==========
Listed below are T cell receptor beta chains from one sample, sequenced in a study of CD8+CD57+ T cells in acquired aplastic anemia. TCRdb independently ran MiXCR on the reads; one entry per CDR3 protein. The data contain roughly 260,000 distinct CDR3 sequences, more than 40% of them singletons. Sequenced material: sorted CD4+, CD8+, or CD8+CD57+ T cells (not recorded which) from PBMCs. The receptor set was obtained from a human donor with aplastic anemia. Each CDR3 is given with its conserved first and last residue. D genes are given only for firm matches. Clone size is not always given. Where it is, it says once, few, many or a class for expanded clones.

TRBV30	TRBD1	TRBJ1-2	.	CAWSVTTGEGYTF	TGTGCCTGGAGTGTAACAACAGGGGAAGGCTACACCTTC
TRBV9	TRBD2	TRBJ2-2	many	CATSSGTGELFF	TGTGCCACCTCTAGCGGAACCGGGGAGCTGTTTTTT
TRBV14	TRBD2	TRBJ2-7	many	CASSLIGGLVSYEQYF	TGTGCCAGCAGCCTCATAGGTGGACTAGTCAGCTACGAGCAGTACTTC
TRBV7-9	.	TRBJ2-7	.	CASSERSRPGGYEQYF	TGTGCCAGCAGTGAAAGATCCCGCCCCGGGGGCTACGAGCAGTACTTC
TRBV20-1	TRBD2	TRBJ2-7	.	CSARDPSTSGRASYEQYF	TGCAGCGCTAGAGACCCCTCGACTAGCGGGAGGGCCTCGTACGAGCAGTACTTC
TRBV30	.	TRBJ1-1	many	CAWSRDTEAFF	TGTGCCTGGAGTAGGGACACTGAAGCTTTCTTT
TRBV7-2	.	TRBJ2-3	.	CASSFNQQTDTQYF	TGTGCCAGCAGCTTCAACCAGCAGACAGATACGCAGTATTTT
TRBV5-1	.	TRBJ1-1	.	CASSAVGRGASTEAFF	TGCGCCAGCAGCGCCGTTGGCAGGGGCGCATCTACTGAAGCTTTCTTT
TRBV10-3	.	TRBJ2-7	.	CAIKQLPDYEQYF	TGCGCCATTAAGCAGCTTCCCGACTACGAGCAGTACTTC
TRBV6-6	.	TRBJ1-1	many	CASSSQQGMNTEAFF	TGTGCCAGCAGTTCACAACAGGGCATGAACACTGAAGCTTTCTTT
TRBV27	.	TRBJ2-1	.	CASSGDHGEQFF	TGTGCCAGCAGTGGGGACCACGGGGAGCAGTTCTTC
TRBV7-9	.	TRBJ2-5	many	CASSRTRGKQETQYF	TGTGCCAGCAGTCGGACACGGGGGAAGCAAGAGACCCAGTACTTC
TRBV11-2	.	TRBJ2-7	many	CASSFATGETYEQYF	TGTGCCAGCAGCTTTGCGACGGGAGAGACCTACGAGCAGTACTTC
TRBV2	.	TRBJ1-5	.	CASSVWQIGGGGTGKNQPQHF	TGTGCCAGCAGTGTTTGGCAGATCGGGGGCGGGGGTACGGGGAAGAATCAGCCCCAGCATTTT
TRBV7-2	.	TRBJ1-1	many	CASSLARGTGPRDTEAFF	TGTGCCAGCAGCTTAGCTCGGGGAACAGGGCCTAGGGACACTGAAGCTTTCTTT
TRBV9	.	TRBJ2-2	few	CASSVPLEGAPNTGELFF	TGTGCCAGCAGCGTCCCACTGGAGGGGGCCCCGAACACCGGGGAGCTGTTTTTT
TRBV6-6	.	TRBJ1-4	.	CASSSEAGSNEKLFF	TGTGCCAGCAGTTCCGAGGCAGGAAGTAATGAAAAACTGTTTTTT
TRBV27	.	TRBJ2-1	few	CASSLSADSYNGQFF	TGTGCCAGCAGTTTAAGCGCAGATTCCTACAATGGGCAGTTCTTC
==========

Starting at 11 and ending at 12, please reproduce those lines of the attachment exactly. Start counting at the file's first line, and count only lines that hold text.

TRBV6-6	.	TRBJ1-1	many	CASSSQQGMNTEAFF	TGTGCCAGCAGTTCACAACAGGGCATGAACACTGAAGCTTTCTTT
TRBV27	.	TRBJ2-1	.	CASSGDHGEQFF	TGTGCCAGCAGTGGGGACCACGGGGAGCAGTTCTTC